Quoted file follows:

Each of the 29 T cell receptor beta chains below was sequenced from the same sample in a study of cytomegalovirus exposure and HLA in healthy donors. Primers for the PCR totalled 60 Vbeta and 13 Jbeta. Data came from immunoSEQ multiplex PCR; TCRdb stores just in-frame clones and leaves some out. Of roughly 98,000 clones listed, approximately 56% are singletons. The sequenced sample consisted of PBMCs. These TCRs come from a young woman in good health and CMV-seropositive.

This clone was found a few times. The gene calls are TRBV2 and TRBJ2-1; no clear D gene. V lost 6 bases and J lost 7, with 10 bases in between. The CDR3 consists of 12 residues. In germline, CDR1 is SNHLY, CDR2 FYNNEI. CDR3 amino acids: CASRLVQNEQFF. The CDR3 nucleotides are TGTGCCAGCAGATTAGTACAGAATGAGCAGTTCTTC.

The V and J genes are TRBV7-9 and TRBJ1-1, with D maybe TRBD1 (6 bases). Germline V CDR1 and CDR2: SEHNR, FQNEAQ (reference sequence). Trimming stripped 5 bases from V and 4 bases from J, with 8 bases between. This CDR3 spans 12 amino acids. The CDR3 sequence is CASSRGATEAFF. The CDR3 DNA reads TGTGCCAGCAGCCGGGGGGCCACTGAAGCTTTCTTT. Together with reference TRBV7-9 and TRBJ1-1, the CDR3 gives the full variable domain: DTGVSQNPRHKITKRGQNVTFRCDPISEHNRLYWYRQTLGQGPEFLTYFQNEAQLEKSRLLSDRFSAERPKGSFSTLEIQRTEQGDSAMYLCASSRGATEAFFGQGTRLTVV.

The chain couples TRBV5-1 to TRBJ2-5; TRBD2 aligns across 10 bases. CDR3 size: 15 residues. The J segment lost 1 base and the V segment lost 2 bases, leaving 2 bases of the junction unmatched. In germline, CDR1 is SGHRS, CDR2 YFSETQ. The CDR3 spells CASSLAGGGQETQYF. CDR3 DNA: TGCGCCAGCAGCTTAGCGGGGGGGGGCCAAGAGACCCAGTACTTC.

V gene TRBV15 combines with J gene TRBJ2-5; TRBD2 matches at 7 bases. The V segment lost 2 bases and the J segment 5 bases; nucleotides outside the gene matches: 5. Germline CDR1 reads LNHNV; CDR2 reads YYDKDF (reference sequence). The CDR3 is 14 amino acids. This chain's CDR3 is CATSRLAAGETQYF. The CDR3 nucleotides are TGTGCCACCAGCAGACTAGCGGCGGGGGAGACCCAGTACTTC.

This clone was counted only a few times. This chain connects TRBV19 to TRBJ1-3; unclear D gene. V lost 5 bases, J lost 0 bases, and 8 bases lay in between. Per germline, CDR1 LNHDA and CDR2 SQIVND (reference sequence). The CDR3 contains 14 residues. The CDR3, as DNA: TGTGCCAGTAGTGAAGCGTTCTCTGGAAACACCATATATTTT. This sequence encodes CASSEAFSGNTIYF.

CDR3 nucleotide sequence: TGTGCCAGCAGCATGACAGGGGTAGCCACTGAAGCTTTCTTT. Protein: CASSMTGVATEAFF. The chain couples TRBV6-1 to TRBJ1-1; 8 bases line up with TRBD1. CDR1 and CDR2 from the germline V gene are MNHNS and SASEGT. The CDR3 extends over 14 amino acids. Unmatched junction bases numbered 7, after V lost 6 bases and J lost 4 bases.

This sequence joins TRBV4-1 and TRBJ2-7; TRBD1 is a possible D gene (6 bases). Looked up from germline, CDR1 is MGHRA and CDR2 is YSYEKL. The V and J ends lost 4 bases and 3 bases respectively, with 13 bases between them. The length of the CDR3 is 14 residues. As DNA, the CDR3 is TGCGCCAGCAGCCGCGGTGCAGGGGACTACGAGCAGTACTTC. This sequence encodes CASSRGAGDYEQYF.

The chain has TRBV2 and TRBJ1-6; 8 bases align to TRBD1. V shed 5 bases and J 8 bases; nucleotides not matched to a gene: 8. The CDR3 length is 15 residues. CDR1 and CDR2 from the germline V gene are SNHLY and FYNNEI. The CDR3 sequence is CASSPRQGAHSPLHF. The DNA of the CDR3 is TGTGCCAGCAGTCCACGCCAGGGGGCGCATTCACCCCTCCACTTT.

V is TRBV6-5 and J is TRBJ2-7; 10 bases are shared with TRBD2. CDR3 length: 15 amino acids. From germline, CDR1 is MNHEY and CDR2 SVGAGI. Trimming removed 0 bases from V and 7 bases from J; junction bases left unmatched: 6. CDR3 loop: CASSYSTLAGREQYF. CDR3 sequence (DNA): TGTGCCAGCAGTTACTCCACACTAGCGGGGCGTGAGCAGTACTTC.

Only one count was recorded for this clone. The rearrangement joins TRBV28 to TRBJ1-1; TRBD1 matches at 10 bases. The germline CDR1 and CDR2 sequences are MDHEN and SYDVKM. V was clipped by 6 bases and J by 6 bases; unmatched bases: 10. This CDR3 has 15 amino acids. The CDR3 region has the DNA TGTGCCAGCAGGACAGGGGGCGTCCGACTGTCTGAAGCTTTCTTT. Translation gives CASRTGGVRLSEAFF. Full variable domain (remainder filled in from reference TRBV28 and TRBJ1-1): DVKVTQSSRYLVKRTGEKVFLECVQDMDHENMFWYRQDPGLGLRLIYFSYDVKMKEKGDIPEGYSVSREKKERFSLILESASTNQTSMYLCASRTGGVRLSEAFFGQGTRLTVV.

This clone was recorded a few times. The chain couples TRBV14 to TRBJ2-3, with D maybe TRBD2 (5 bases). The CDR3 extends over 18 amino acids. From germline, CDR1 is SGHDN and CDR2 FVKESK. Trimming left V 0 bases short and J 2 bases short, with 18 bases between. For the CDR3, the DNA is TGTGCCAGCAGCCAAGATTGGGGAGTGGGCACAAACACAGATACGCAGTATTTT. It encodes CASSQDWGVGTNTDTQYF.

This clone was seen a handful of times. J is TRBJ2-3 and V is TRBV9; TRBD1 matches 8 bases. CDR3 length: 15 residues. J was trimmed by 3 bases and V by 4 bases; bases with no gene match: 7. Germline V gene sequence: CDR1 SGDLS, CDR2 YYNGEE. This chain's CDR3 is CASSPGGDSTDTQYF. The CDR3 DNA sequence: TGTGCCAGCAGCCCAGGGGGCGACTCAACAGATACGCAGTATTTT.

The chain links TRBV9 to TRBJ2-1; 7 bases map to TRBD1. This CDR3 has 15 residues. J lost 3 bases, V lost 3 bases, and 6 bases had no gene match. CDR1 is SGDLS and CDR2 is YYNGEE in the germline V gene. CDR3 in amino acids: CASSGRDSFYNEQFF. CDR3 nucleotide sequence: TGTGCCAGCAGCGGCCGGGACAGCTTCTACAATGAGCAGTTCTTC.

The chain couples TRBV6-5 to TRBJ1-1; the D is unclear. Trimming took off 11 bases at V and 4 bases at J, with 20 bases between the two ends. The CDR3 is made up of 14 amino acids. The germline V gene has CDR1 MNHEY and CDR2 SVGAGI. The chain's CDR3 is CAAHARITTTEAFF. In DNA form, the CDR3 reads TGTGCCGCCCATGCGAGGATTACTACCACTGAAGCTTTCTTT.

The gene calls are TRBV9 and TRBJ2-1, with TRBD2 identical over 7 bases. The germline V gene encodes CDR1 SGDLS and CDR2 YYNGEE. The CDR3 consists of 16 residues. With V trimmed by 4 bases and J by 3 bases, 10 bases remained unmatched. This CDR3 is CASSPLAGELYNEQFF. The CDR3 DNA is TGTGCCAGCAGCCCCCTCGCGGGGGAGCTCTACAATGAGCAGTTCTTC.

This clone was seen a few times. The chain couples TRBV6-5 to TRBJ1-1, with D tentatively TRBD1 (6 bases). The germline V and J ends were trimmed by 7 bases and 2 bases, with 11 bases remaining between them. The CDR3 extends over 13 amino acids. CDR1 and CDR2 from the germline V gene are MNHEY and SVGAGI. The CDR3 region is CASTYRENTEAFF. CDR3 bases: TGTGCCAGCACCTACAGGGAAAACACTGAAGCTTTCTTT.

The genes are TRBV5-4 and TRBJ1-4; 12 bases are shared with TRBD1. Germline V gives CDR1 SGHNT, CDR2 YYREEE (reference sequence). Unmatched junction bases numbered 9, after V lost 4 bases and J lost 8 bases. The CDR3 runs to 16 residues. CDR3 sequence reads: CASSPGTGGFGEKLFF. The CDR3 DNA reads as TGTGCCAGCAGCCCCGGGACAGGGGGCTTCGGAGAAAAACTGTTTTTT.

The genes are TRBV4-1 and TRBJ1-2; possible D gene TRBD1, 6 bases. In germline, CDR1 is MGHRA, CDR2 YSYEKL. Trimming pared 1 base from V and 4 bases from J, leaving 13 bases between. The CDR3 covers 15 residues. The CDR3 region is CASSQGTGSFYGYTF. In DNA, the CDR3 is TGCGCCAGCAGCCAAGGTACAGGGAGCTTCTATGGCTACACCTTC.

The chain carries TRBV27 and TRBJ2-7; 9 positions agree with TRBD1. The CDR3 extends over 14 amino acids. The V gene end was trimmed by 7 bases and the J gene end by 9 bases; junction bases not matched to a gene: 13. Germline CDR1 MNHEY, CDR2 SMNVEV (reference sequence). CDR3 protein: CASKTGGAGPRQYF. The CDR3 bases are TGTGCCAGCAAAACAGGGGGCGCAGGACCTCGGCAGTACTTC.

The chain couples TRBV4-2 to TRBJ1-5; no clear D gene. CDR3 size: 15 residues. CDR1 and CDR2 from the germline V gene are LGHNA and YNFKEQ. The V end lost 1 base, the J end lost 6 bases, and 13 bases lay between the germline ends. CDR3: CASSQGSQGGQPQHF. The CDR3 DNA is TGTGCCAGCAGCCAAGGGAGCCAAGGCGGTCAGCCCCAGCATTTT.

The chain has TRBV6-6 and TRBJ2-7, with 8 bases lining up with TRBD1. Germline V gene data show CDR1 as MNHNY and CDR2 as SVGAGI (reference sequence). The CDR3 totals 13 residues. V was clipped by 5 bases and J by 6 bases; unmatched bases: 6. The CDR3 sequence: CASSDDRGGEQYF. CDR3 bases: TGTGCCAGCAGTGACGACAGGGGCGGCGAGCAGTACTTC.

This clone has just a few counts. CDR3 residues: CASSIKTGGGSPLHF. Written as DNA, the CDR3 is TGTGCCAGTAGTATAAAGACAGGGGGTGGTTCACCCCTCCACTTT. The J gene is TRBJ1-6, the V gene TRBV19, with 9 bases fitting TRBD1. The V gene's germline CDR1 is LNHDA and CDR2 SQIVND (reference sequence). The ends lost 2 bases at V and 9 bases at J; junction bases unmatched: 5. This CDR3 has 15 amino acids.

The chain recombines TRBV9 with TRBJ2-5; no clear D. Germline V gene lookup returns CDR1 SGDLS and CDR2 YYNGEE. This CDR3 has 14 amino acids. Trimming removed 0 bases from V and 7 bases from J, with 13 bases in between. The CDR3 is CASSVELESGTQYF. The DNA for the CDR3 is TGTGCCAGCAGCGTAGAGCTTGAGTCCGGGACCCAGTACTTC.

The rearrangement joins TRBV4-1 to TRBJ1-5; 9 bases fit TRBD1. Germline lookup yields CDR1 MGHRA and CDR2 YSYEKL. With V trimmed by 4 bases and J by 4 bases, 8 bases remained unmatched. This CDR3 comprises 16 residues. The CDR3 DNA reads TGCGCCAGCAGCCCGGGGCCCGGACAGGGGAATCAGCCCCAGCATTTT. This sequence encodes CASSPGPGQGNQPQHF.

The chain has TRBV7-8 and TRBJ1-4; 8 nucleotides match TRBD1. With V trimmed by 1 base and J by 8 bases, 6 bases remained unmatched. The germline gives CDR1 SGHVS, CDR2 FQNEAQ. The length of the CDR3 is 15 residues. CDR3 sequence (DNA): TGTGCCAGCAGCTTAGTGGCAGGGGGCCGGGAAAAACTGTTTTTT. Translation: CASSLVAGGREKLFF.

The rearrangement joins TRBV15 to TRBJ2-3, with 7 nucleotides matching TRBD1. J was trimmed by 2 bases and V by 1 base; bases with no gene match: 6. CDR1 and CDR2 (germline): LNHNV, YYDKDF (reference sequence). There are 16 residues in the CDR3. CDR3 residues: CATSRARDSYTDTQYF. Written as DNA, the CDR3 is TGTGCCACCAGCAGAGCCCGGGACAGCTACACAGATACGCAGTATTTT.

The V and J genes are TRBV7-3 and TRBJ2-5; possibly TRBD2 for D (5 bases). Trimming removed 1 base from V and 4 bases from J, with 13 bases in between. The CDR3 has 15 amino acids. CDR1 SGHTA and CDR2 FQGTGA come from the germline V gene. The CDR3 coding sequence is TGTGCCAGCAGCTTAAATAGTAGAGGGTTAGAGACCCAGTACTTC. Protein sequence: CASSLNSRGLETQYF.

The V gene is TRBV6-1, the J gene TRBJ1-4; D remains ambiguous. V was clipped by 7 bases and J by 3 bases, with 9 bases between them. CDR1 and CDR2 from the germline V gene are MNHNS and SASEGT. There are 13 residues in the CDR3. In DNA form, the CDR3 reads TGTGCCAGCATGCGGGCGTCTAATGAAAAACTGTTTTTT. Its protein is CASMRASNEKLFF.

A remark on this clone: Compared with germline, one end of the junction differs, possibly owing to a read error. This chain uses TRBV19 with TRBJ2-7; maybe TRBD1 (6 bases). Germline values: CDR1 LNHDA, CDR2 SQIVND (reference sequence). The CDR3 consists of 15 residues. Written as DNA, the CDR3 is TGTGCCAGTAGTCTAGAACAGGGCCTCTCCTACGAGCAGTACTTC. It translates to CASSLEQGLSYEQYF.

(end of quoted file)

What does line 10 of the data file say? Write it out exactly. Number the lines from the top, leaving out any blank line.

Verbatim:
V is TRBV6-5 and J is TRBJ2-7; 10 bases are shared with TRBD2. CDR3 length: 15 amino acids. From germline, CDR1 is MNHEY and CDR2 SVGAGI. Trimming removed 0 bases from V and 7 bases from J; junction bases left unmatched: 6. CDR3 loop: CASSYSTLAGREQYF. CDR3 sequence (DNA): TGTGCCAGCAGTTACTCCACACTAGCGGGGCGTGAGCAGTACTTC.